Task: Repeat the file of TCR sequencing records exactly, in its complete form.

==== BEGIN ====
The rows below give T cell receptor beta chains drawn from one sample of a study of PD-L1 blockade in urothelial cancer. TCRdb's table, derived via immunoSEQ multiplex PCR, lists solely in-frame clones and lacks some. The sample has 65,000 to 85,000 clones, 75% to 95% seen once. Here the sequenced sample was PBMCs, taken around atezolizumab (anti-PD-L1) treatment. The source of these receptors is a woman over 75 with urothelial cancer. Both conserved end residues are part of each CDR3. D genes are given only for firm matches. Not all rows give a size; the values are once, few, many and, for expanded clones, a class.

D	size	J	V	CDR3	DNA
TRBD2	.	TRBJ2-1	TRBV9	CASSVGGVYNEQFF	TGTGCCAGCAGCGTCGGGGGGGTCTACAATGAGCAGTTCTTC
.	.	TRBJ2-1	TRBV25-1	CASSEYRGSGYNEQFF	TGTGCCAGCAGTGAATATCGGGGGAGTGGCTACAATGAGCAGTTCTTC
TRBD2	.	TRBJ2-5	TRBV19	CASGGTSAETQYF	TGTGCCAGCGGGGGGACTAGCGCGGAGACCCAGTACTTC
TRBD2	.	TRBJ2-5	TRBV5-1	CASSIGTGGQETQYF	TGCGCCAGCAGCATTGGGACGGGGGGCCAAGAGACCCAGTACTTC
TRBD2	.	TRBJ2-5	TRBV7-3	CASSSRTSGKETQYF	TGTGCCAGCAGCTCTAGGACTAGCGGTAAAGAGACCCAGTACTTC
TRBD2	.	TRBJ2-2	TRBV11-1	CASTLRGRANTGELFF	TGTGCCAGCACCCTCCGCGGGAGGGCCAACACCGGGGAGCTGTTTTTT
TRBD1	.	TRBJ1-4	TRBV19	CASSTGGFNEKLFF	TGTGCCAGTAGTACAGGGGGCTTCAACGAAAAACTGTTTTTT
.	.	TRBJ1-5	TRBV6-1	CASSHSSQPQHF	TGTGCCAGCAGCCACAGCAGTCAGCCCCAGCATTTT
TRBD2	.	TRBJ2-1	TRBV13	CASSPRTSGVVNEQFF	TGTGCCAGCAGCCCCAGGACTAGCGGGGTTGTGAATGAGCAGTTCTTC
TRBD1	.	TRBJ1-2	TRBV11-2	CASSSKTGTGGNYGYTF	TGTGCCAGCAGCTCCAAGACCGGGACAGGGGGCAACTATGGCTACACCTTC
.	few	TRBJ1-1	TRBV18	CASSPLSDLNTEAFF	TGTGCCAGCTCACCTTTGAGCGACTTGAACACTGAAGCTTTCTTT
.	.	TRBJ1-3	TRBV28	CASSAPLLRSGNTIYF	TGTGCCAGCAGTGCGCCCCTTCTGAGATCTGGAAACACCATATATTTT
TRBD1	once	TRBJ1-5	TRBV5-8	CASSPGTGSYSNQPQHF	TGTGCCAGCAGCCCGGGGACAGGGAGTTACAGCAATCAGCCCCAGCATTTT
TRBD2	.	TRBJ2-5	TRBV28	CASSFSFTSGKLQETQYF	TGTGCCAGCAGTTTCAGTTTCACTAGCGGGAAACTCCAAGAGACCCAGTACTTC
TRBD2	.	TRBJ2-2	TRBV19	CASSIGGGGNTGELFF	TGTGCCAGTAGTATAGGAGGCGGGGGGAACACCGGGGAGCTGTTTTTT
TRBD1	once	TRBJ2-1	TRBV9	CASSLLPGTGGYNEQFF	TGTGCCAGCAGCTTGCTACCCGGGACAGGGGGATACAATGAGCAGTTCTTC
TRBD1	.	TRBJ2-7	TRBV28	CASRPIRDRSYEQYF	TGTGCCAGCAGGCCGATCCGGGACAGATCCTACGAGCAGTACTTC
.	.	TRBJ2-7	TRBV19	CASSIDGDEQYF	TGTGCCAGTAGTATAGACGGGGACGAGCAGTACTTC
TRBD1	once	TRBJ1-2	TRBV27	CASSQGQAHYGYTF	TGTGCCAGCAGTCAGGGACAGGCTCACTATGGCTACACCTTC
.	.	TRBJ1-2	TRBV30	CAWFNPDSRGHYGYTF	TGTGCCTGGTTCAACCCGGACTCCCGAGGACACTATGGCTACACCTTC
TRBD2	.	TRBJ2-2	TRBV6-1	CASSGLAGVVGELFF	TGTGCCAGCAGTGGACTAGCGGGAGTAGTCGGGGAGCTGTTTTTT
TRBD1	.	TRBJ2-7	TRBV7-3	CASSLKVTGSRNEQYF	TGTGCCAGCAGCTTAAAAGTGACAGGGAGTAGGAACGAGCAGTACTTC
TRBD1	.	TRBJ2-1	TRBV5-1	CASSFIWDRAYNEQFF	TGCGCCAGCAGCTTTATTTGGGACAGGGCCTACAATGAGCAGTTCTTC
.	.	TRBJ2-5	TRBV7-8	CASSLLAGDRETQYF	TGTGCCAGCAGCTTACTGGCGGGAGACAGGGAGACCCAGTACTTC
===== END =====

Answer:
The rows below give T cell receptor beta chains drawn from one sample of a study of PD-L1 blockade in urothelial cancer. TCRdb's table, derived via immunoSEQ multiplex PCR, lists solely in-frame clones and lacks some. The sample has 65,000 to 85,000 clones, 75% to 95% seen once. Here the sequenced sample was PBMCs, taken around atezolizumab (anti-PD-L1) treatment. The source of these receptors is a woman over 75 with urothelial cancer. Both conserved end residues are part of each CDR3. D genes are given only for firm matches. Not all rows give a size; the values are once, few, many and, for expanded clones, a class.

D	size	J	V	CDR3	DNA
TRBD2	.	TRBJ2-1	TRBV9	CASSVGGVYNEQFF	TGTGCCAGCAGCGTCGGGGGGGTCTACAATGAGCAGTTCTTC
.	.	TRBJ2-1	TRBV25-1	CASSEYRGSGYNEQFF	TGTGCCAGCAGTGAATATCGGGGGAGTGGCTACAATGAGCAGTTCTTC
TRBD2	.	TRBJ2-5	TRBV19	CASGGTSAETQYF	TGTGCCAGCGGGGGGACTAGCGCGGAGACCCAGTACTTC
TRBD2	.	TRBJ2-5	TRBV5-1	CASSIGTGGQETQYF	TGCGCCAGCAGCATTGGGACGGGGGGCCAAGAGACCCAGTACTTC
TRBD2	.	TRBJ2-5	TRBV7-3	CASSSRTSGKETQYF	TGTGCCAGCAGCTCTAGGACTAGCGGTAAAGAGACCCAGTACTTC
TRBD2	.	TRBJ2-2	TRBV11-1	CASTLRGRANTGELFF	TGTGCCAGCACCCTCCGCGGGAGGGCCAACACCGGGGAGCTGTTTTTT
TRBD1	.	TRBJ1-4	TRBV19	CASSTGGFNEKLFF	TGTGCCAGTAGTACAGGGGGCTTCAACGAAAAACTGTTTTTT
.	.	TRBJ1-5	TRBV6-1	CASSHSSQPQHF	TGTGCCAGCAGCCACAGCAGTCAGCCCCAGCATTTT
TRBD2	.	TRBJ2-1	TRBV13	CASSPRTSGVVNEQFF	TGTGCCAGCAGCCCCAGGACTAGCGGGGTTGTGAATGAGCAGTTCTTC
TRBD1	.	TRBJ1-2	TRBV11-2	CASSSKTGTGGNYGYTF	TGTGCCAGCAGCTCCAAGACCGGGACAGGGGGCAACTATGGCTACACCTTC
.	few	TRBJ1-1	TRBV18	CASSPLSDLNTEAFF	TGTGCCAGCTCACCTTTGAGCGACTTGAACACTGAAGCTTTCTTT
.	.	TRBJ1-3	TRBV28	CASSAPLLRSGNTIYF	TGTGCCAGCAGTGCGCCCCTTCTGAGATCTGGAAACACCATATATTTT
TRBD1	once	TRBJ1-5	TRBV5-8	CASSPGTGSYSNQPQHF	TGTGCCAGCAGCCCGGGGACAGGGAGTTACAGCAATCAGCCCCAGCATTTT
TRBD2	.	TRBJ2-5	TRBV28	CASSFSFTSGKLQETQYF	TGTGCCAGCAGTTTCAGTTTCACTAGCGGGAAACTCCAAGAGACCCAGTACTTC
TRBD2	.	TRBJ2-2	TRBV19	CASSIGGGGNTGELFF	TGTGCCAGTAGTATAGGAGGCGGGGGGAACACCGGGGAGCTGTTTTTT
TRBD1	once	TRBJ2-1	TRBV9	CASSLLPGTGGYNEQFF	TGTGCCAGCAGCTTGCTACCCGGGACAGGGGGATACAATGAGCAGTTCTTC
TRBD1	.	TRBJ2-7	TRBV28	CASRPIRDRSYEQYF	TGTGCCAGCAGGCCGATCCGGGACAGATCCTACGAGCAGTACTTC
.	.	TRBJ2-7	TRBV19	CASSIDGDEQYF	TGTGCCAGTAGTATAGACGGGGACGAGCAGTACTTC
TRBD1	once	TRBJ1-2	TRBV27	CASSQGQAHYGYTF	TGTGCCAGCAGTCAGGGACAGGCTCACTATGGCTACACCTTC
.	.	TRBJ1-2	TRBV30	CAWFNPDSRGHYGYTF	TGTGCCTGGTTCAACCCGGACTCCCGAGGACACTATGGCTACACCTTC
TRBD2	.	TRBJ2-2	TRBV6-1	CASSGLAGVVGELFF	TGTGCCAGCAGTGGACTAGCGGGAGTAGTCGGGGAGCTGTTTTTT
TRBD1	.	TRBJ2-7	TRBV7-3	CASSLKVTGSRNEQYF	TGTGCCAGCAGCTTAAAAGTGACAGGGAGTAGGAACGAGCAGTACTTC
TRBD1	.	TRBJ2-1	TRBV5-1	CASSFIWDRAYNEQFF	TGCGCCAGCAGCTTTATTTGGGACAGGGCCTACAATGAGCAGTTCTTC
.	.	TRBJ2-5	TRBV7-8	CASSLLAGDRETQYF	TGTGCCAGCAGCTTACTGGCGGGAGACAGGGAGACCCAGTACTTC